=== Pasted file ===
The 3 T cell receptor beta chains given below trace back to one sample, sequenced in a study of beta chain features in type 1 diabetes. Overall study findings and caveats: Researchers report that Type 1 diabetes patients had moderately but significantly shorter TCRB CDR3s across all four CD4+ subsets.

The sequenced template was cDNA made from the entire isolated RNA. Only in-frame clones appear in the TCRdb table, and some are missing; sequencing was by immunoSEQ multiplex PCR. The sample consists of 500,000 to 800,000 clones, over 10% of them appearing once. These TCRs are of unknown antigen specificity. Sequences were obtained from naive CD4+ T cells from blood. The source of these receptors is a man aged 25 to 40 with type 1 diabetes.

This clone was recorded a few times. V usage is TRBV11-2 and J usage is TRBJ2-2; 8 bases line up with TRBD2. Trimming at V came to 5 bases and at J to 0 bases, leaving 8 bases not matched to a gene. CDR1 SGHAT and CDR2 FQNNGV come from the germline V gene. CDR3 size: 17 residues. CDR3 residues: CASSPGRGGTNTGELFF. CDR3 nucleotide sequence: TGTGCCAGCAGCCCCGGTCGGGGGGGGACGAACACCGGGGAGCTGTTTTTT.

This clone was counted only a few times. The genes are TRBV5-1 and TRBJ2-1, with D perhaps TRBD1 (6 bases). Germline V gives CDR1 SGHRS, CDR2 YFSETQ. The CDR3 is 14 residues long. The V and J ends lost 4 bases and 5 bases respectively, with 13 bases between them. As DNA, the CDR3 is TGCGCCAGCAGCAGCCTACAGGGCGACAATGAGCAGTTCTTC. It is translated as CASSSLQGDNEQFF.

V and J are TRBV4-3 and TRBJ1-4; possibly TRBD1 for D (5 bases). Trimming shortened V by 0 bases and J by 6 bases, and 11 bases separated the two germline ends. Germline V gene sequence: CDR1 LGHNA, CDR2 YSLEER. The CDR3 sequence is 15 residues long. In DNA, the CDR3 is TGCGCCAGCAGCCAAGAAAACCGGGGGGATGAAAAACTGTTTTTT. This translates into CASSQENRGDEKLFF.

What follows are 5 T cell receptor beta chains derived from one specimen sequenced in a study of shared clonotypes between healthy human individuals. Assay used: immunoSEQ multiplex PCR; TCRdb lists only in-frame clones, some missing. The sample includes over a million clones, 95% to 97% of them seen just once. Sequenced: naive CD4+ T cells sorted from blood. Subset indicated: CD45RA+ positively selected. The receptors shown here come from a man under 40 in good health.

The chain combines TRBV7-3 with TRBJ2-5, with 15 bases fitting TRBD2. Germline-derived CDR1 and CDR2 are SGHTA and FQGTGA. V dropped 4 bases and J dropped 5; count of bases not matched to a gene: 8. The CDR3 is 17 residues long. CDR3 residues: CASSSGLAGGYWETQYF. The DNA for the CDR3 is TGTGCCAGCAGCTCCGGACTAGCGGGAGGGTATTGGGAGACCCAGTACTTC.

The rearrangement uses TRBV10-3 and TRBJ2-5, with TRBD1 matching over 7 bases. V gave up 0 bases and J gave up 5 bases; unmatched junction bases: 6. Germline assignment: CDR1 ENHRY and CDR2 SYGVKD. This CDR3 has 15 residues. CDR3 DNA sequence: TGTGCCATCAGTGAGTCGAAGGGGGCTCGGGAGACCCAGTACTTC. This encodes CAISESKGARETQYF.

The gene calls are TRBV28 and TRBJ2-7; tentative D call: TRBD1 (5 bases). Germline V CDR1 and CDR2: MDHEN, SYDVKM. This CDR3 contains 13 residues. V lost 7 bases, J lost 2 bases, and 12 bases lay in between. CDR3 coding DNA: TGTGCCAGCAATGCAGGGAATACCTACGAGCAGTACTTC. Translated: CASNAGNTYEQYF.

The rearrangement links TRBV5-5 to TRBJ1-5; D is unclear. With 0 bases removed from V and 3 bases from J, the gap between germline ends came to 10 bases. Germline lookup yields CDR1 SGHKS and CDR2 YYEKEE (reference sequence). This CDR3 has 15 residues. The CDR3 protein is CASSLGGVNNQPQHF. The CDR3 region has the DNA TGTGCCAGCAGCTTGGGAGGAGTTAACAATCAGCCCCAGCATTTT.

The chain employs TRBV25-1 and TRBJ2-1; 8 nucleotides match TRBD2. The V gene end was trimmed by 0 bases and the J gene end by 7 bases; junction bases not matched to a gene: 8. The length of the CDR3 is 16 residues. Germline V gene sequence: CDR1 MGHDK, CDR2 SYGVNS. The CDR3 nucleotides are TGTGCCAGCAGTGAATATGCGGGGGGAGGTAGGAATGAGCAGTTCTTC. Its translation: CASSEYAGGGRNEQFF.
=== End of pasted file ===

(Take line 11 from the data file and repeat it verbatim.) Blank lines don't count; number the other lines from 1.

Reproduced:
The chain employs TRBV25-1 and TRBJ2-1; 8 nucleotides match TRBD2. The V gene end was trimmed by 0 bases and the J gene end by 7 bases; junction bases not matched to a gene: 8. The length of the CDR3 is 16 residues. Germline V gene sequence: CDR1 MGHDK, CDR2 SYGVNS. The CDR3 nucleotides are TGTGCCAGCAGTGAATATGCGGGGGGAGGTAGGAATGAGCAGTTCTTC. Its translation: CASSEYAGGGRNEQFF.